In 2012, violence broke out in Libya and later spread across several Arab countries over what protestors termed as the American disregard of Muslim religious saints through a film that showed disloyalty to Prophet Mohammad. In Libya, this violence prompted the death of the US ambassador to Libya and three of his assistants.
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The unanswered question in this scenario is whether the action of the protestors amounted to breach of international law as it applies to freedom of religion and human rights.
Global media has been reporting on the progress of eminent military interventions in Syria to punish the government of Syria for the allegedly using chemical weapons against its citizens. Such an intervention requires calls into action the international law as it applies to use of force in conflict resolutions coupled with the rights of protection of sovereignty of nations.
International law will play a big part in the resolutions on whether to attack Syria or not by the UN Security Council. The main aim of this paper is to discuss the Libyan case and the Syrian case in the context of international law. Through investigation of Syrian and the Libyan cases, the paper scrutinises the applicability of international law in the context of protection of human rights.
Background to international law
International law is a body of rules and principles that various nations commonly embrace and acknowledge to tie their interactions. Smith (2011) notes that international law underscores the structure with which states and nations collectively accept to abide in their conduct and dealings.
International law essentially entails pacts, customs, and all the legal agreements amongst various nations. Essentially, international laws are applicable to countries, rather than individual civilians (Schrock-Jacobson 2012). To some extent, national legal instruments are applicable as international law, especially when agreements entrust their territorial power to supranational hearings.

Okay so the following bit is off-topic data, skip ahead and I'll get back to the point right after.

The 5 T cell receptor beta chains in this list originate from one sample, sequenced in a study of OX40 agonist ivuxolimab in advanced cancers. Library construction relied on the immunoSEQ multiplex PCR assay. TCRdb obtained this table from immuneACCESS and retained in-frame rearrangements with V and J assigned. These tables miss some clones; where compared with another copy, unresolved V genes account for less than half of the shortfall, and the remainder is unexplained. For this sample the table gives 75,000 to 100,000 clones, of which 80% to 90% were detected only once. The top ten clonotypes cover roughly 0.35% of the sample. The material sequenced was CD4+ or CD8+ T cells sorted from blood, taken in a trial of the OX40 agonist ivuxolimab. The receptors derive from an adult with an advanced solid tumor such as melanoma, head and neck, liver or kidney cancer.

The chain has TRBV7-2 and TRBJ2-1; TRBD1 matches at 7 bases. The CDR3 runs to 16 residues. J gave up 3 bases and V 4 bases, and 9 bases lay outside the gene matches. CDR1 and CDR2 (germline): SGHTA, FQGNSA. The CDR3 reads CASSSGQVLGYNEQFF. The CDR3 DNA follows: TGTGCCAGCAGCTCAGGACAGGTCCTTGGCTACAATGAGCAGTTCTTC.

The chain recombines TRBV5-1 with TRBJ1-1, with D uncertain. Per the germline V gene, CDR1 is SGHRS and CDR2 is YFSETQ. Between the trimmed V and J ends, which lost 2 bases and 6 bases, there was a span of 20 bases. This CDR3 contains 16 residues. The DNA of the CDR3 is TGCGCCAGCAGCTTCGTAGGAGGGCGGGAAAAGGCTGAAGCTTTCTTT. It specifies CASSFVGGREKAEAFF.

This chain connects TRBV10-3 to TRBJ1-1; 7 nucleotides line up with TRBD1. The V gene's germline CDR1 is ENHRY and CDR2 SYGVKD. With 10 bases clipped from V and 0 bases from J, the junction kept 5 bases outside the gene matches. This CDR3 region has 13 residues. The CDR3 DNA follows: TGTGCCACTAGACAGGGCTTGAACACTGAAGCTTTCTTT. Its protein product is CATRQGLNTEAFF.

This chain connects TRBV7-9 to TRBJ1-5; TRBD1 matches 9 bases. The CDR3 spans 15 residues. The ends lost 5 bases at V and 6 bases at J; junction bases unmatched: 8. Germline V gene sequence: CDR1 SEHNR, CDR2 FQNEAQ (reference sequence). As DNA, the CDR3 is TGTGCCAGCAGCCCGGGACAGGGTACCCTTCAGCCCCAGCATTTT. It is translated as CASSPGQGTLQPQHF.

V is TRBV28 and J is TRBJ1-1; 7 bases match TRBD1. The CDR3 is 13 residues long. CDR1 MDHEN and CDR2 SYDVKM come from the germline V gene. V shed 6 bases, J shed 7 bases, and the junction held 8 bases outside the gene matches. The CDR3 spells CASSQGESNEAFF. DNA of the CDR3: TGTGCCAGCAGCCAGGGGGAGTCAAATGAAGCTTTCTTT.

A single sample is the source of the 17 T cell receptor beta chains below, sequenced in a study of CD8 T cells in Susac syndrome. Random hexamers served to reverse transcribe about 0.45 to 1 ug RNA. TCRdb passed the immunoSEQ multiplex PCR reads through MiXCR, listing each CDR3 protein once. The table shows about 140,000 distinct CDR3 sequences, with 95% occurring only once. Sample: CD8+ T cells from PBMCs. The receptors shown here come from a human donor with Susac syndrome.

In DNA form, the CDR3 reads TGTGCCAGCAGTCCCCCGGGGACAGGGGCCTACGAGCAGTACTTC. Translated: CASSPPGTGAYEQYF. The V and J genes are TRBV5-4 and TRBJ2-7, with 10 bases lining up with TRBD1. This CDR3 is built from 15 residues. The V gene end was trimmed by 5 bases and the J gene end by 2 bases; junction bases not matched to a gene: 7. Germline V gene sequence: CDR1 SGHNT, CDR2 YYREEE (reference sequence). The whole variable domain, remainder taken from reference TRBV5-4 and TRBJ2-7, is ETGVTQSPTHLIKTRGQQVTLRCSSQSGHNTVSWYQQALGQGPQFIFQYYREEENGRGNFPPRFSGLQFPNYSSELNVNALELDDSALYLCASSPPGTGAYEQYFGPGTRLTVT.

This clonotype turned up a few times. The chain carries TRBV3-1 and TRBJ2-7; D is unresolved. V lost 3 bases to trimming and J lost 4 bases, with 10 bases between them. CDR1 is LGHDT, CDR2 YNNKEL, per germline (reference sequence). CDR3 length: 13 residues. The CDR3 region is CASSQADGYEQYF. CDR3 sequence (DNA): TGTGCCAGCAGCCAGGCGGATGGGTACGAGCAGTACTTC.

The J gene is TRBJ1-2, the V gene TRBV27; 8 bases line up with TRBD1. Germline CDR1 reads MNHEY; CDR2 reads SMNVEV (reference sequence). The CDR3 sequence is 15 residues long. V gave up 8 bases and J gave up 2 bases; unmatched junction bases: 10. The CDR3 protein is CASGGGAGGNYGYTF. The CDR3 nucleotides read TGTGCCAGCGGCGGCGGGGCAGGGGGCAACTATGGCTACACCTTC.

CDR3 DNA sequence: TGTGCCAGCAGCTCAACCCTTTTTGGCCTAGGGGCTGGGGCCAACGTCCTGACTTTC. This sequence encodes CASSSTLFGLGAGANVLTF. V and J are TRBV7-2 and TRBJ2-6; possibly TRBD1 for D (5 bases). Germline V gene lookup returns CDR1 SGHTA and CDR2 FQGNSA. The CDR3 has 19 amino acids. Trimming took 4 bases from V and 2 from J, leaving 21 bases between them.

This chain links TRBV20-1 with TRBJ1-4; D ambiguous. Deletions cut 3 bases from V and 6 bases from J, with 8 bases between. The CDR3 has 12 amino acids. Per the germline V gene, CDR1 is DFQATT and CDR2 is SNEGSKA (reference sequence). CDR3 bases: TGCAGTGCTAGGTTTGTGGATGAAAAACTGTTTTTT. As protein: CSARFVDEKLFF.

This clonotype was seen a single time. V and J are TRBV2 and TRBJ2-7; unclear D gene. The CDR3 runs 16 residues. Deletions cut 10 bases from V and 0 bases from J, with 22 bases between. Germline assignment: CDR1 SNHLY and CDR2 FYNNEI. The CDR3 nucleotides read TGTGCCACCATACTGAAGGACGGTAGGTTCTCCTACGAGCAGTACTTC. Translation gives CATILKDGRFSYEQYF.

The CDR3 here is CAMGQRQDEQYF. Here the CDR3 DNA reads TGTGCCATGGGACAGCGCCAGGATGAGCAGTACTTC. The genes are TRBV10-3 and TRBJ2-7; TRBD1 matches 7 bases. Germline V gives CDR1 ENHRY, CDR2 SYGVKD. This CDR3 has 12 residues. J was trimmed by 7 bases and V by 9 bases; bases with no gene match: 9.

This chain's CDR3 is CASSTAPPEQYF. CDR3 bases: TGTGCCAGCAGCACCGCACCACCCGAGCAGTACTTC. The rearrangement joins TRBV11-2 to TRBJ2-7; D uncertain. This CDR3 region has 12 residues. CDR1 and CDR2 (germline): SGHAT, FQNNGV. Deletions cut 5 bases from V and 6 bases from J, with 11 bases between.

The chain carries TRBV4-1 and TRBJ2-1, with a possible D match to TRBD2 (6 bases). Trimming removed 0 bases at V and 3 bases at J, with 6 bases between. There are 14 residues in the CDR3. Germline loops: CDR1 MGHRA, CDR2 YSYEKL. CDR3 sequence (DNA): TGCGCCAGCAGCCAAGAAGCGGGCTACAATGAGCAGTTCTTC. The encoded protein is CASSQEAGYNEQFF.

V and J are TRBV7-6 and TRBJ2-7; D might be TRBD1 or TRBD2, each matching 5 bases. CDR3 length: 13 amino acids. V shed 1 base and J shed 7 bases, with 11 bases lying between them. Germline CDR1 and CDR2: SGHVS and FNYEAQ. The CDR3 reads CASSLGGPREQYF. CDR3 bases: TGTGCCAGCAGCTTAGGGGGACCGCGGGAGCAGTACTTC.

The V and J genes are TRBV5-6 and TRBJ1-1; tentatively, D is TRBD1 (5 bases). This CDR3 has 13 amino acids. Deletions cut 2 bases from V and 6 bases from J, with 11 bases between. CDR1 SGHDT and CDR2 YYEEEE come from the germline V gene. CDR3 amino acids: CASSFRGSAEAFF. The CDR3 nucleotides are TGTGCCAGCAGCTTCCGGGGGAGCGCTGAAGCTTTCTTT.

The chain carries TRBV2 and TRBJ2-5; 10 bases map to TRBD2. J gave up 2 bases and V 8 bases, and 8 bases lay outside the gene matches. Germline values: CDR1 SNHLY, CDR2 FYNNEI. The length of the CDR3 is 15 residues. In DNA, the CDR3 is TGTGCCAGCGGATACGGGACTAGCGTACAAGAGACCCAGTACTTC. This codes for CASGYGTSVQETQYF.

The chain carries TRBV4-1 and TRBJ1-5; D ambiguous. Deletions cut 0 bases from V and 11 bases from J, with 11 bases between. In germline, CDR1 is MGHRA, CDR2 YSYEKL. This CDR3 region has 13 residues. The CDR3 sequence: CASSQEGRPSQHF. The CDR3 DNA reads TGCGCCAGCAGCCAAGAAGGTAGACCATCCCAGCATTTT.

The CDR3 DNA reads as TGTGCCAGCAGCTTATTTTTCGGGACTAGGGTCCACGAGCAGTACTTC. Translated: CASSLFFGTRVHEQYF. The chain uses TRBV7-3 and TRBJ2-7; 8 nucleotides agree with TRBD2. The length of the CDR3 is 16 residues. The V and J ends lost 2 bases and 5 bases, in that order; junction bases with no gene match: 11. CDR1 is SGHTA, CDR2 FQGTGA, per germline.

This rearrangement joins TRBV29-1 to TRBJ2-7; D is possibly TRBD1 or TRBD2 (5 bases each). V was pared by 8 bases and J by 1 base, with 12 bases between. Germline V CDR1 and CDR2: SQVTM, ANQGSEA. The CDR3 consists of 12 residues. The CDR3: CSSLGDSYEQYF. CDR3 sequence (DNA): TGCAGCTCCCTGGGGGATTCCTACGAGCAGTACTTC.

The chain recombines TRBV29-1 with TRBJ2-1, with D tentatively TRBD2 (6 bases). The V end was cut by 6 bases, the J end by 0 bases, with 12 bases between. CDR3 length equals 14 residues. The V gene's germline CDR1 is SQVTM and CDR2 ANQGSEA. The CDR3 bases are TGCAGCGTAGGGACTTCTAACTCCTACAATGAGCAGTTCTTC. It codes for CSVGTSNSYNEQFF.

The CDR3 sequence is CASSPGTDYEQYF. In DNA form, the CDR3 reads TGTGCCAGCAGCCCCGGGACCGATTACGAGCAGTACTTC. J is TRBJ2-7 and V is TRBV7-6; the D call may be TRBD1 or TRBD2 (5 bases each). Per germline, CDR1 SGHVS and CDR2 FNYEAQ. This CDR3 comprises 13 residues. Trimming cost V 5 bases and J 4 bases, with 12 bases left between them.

With regard to Haugen and Boutros (2010), international law is not mandatory except when sovereign countries deliberately decide to adhere on their own consent. Despite the view that subscription to international law pacts is consent-based, the application of several international regulations affects even non-member states, which steadily follow definite practices, though not as a legal mandate.
Rules that conflict with the international community as absolute law are subject to modification through peremptory standards of the international law (Haugen & Boutros 2010). Indeed, international law embraces the diverse and distinct legal customs and interactions from which its basic principles are founded.
International law is drawn from sources such as customs and conventions, or pacts. Customs are defined as common and steadily followed practices by given state communities, from which customary international law derives its discourses (Chen 2011). At the premise of seeking common standards among the international community, agreements and conventions have demonstrated tremendous significances subject to states’ legal responsibilities towards their demeanour, nationally and internationally.
International organisations such as International Labour Organisation make and implemented International laws and they are, for example, the League of Nations, which was later replaced by UN, established through international pacts (Hongju & Doyle 2013).
Indeed, the Geneva Conventions and the Universal Declaration of Human Rights were founded on agreements under the United Nations with the purpose of maintaining international peace and security. Many other agreements and conventions have arisen to address issues like human rights, wars, and conflicts.
This aspect forms the foundation of international relations and international law provisions on absolute sovereignty of states. This observation suggests that international relations guidelines act as a source of international law in that they are developed by organisations through international agreements amongst various nations to foster international peace through regulation of circumstance at which a nation may invade another nation by force.
International law is subdivided into three chief distinct facets, viz. “public international law, private international law, and supranational law” (Spiro & Berkeley 2013, p.309). Public international law defines relationship amongst different actors in the international platform, who subscribe to specific international pacts. The obligation to foster the process of development of international law falls with the UN general assembly as provided for in the UN charter article 13 (Spiro & Berkeley 2013).